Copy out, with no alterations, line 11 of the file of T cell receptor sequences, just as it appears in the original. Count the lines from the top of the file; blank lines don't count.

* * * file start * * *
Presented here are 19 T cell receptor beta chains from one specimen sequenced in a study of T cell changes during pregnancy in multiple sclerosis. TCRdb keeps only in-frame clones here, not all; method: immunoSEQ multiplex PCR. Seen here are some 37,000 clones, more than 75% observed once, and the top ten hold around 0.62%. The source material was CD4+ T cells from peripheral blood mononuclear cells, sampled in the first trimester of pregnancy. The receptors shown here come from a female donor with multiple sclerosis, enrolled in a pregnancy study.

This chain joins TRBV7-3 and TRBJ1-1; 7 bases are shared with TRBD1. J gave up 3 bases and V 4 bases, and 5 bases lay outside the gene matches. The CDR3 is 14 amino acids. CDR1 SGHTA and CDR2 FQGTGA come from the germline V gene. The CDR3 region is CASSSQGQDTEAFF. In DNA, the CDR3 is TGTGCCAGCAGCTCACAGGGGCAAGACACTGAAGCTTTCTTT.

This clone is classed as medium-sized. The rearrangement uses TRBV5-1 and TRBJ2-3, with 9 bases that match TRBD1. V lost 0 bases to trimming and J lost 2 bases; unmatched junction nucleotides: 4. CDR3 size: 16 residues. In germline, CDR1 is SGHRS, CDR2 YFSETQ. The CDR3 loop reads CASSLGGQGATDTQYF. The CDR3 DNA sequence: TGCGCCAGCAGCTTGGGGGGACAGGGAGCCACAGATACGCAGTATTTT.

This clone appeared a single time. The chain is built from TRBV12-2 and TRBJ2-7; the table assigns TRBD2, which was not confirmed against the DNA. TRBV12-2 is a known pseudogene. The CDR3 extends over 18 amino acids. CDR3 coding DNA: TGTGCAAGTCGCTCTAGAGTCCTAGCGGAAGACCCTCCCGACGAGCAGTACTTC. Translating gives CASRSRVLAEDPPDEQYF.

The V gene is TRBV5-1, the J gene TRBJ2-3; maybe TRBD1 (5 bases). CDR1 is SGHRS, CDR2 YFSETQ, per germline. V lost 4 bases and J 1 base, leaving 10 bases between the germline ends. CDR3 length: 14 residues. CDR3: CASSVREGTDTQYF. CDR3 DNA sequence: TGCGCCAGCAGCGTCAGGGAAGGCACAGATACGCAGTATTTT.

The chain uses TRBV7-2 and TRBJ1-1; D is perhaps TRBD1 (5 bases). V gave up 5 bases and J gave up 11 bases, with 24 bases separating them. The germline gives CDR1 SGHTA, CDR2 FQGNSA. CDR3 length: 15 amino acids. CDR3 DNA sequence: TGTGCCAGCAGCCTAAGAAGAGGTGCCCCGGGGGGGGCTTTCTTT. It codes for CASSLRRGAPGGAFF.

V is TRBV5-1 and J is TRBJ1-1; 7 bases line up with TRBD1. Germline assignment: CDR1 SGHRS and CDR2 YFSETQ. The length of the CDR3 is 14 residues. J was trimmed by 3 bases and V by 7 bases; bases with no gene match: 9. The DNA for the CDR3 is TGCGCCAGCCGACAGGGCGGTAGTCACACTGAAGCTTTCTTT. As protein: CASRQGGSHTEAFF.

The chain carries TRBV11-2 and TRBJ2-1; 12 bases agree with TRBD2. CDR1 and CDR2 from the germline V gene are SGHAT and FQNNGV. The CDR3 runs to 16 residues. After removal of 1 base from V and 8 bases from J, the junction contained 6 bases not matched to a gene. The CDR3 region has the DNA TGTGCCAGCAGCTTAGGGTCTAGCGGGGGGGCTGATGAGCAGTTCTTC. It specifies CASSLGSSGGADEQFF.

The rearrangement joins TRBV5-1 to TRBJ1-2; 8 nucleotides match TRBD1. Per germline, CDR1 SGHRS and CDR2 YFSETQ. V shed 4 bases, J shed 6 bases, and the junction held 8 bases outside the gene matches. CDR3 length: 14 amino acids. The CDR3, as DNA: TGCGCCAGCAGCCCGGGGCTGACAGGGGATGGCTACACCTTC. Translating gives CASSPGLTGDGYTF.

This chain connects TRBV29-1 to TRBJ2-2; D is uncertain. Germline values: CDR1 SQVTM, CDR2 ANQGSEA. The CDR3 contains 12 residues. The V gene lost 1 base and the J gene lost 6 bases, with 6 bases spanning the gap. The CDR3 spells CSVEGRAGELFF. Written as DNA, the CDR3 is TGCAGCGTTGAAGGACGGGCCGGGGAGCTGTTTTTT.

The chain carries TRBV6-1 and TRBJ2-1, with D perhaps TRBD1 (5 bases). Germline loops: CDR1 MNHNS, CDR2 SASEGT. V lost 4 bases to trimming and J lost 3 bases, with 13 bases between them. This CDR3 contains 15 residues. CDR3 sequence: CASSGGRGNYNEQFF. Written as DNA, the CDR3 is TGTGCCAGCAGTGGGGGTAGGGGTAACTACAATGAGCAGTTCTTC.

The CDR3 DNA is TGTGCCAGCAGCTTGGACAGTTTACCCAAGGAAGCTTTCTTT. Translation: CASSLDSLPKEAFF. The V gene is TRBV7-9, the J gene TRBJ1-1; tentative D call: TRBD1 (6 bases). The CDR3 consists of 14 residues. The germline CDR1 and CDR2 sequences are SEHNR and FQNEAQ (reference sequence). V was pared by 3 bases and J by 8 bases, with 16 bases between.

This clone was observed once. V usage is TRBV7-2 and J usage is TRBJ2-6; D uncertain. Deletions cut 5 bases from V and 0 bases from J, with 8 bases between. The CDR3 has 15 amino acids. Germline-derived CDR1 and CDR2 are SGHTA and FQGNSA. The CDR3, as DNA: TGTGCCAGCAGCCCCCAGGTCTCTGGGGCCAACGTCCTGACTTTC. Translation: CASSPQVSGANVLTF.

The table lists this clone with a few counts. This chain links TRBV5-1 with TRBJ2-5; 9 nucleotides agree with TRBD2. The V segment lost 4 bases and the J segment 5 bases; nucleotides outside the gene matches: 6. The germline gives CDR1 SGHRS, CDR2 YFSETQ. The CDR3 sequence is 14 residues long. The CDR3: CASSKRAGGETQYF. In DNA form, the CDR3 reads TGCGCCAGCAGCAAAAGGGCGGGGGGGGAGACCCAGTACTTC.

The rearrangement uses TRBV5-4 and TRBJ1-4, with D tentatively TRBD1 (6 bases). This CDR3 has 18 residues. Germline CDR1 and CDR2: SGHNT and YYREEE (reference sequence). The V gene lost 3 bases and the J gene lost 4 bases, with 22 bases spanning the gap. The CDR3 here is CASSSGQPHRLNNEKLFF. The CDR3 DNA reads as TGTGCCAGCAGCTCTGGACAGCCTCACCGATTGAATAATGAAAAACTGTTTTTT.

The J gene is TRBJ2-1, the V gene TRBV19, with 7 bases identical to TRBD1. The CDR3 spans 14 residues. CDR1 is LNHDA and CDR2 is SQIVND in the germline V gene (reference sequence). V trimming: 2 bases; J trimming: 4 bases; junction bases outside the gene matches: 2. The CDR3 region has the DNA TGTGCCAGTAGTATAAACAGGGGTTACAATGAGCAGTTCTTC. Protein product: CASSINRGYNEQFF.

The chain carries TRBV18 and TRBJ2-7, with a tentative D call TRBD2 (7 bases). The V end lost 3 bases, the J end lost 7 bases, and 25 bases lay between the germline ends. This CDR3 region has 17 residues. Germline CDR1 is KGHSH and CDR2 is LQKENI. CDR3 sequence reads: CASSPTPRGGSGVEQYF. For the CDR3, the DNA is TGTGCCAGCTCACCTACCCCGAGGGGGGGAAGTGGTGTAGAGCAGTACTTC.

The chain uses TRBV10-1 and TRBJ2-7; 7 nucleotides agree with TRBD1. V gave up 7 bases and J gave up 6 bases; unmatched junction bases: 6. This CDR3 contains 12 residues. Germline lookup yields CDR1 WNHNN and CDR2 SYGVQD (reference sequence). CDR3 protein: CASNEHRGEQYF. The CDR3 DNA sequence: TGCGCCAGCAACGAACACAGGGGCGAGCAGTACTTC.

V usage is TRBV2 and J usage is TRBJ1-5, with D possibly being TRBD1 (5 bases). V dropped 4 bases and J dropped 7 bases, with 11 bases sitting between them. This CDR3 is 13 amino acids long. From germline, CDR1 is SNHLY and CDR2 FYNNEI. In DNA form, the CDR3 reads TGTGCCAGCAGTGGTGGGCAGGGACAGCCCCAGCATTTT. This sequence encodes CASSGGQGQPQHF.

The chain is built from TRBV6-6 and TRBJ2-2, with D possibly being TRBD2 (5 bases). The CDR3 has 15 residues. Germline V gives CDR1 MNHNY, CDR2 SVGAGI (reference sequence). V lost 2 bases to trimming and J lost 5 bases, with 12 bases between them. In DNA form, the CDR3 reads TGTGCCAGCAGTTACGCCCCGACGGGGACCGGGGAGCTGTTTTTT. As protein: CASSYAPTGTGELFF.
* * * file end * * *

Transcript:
The chain carries TRBV6-1 and TRBJ2-1, with D perhaps TRBD1 (5 bases). Germline loops: CDR1 MNHNS, CDR2 SASEGT. V lost 4 bases to trimming and J lost 3 bases, with 13 bases between them. This CDR3 contains 15 residues. CDR3 sequence: CASSGGRGNYNEQFF. Written as DNA, the CDR3 is TGTGCCAGCAGTGGGGGTAGGGGTAACTACAATGAGCAGTTCTTC.